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BioMed Research International
Volume 2015 (2015), Article ID 621034, 15 pages
Research Article

Image-Based Structural Modeling of the Cardiac Purkinje Network

School of Mathematical Sciences, Rochester Institute of Technology, Rochester, NY 14623, USA

Received 19 January 2015; Accepted 28 March 2015

Academic Editor: Dobromir Dobrev

Copyright © 2015 Benjamin R. Liu and Elizabeth M. Cherry. This is an open access article distributed under the Creative Commons Attribution License, which permits unrestricted use, distribution, and reproduction in any medium, provided the original work is properly cited.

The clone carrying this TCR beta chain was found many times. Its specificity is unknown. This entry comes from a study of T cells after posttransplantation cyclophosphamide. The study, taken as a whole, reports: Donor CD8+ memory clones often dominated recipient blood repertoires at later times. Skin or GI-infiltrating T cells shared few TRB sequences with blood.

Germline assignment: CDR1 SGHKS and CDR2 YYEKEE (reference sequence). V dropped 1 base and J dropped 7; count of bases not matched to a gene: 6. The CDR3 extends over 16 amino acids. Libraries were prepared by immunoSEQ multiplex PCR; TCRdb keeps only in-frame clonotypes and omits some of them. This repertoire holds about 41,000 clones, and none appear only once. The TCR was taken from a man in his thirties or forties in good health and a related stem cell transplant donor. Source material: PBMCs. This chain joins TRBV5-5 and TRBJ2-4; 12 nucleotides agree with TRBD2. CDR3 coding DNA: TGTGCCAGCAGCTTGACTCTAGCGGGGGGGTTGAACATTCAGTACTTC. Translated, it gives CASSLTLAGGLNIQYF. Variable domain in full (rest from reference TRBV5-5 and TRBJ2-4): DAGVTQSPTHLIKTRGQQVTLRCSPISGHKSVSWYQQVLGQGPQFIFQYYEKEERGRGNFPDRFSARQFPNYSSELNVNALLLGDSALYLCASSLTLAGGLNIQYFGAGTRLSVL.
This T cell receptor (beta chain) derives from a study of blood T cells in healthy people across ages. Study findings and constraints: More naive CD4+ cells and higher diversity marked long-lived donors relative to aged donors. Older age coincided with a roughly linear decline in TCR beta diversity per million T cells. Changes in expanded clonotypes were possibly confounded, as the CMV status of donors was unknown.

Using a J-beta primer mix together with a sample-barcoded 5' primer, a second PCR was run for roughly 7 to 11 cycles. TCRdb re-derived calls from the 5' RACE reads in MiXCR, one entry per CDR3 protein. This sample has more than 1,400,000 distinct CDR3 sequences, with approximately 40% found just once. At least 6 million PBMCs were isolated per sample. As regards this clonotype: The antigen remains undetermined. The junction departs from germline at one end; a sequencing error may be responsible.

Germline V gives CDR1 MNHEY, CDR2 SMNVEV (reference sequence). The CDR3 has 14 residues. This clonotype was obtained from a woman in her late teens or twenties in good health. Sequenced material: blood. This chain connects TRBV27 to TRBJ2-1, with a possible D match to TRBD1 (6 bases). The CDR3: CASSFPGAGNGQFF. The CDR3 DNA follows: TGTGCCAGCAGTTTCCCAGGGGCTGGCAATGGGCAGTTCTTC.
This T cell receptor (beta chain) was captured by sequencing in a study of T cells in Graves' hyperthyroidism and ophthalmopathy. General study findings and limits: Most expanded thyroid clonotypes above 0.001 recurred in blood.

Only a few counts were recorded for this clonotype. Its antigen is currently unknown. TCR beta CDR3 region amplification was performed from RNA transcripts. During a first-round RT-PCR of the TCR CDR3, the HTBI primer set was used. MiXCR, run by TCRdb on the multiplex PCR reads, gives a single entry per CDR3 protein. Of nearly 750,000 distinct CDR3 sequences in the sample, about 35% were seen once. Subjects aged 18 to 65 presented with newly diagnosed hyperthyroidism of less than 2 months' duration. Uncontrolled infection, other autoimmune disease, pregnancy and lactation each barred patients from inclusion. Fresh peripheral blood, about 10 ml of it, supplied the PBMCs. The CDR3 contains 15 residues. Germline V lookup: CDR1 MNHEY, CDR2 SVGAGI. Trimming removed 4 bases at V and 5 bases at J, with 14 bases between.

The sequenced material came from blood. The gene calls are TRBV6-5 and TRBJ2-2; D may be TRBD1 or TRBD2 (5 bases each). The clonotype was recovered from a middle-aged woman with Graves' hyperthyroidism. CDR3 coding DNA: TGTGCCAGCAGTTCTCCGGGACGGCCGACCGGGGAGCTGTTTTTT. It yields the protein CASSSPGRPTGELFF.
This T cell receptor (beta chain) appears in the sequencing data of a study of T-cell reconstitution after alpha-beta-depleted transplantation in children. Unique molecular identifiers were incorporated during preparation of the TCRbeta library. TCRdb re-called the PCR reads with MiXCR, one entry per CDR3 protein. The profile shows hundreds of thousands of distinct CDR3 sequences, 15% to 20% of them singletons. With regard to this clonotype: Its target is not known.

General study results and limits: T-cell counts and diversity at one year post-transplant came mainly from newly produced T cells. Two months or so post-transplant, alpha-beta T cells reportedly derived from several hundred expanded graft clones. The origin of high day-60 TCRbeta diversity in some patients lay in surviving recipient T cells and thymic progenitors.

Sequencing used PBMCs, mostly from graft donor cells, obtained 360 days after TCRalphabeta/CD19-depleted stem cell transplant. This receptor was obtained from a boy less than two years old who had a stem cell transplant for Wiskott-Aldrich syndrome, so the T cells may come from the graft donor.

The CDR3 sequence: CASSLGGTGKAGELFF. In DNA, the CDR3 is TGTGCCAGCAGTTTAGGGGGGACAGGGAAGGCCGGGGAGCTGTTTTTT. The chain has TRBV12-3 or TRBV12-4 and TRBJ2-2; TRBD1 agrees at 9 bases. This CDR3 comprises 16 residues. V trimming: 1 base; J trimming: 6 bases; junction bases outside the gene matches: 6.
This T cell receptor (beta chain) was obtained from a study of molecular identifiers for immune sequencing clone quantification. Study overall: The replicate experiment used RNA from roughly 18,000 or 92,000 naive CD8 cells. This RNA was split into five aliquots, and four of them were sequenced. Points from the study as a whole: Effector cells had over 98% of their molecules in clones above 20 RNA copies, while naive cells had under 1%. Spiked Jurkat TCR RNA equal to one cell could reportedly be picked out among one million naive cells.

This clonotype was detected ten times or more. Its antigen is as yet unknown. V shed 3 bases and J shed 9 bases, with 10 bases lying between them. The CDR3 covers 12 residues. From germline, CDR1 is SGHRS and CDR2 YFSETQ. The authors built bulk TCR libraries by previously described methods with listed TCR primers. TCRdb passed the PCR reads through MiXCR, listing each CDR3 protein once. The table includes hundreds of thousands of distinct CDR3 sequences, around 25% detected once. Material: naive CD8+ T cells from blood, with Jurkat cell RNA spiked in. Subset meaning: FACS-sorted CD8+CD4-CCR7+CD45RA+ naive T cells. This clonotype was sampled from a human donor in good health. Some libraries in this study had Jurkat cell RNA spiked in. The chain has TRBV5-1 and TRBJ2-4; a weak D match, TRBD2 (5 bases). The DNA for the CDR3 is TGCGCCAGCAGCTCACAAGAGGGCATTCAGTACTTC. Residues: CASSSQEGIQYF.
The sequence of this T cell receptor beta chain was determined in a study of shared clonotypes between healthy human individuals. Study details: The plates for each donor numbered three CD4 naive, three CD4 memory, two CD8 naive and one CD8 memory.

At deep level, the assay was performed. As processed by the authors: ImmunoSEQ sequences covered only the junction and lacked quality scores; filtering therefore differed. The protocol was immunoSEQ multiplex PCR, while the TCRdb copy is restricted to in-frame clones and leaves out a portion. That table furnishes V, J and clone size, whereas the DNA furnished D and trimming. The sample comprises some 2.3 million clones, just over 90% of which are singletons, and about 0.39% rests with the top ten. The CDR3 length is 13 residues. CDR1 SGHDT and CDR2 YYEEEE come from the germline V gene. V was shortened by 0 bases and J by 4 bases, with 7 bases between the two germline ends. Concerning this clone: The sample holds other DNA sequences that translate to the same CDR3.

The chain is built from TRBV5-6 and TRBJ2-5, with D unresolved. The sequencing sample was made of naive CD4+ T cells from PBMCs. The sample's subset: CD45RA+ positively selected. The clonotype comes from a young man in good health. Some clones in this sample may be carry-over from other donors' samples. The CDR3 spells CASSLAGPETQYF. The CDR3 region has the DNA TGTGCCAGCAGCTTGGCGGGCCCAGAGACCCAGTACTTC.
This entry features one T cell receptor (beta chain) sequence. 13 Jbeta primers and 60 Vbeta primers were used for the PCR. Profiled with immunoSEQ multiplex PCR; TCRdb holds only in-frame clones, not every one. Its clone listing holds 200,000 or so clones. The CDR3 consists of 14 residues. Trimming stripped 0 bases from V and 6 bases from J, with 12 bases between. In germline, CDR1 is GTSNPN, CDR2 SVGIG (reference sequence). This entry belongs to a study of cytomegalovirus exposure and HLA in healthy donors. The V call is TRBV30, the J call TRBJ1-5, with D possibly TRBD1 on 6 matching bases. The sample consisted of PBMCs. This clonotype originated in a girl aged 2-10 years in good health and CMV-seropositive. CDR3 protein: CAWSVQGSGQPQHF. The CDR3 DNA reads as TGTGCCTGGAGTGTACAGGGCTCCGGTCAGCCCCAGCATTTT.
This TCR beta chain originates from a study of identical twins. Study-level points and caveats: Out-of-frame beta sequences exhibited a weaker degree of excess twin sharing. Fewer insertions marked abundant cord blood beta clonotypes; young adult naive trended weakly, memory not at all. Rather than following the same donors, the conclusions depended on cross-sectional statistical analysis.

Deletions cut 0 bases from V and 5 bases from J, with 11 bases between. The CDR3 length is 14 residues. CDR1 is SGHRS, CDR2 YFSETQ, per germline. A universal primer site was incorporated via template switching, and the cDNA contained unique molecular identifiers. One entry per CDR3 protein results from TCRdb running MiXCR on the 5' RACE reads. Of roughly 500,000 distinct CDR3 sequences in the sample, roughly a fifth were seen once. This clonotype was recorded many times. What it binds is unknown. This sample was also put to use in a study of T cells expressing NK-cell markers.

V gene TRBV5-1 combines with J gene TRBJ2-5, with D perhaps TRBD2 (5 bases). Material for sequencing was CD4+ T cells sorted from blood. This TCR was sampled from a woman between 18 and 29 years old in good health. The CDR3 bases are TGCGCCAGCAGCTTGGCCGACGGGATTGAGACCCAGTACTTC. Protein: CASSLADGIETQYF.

The Purkinje network is a specialized conduction system within the heart that ensures the proper activation of the ventricles to produce effective contraction. Its role during ventricular arrhythmias is less clear, but some experimental studies have suggested that the Purkinje network may significantly affect the genesis and maintenance of ventricular arrhythmias. Despite its importance, few structural models of the Purkinje network have been developed, primarily because current physical limitations prevent examination of the intact Purkinje network. In previous modeling efforts Purkinje-like structures have been developed through either automated or hand-drawn procedures, but these networks have been created according to general principles rather than based on real networks. To allow for greater realism in Purkinje structural models, we present a method for creating three-dimensional Purkinje networks based directly on imaging data. Our approach uses Purkinje network structures extracted from photographs of dissected ventricles and projects these flat networks onto realistic endocardial surfaces. Using this method, we create models for the combined ventricle-Purkinje system that can fully activate the ventricles through a stimulus delivered to the Purkinje network and can produce simulated activation sequences that match experimental observations. The combined models have the potential to help elucidate Purkinje network contributions during ventricular arrhythmias.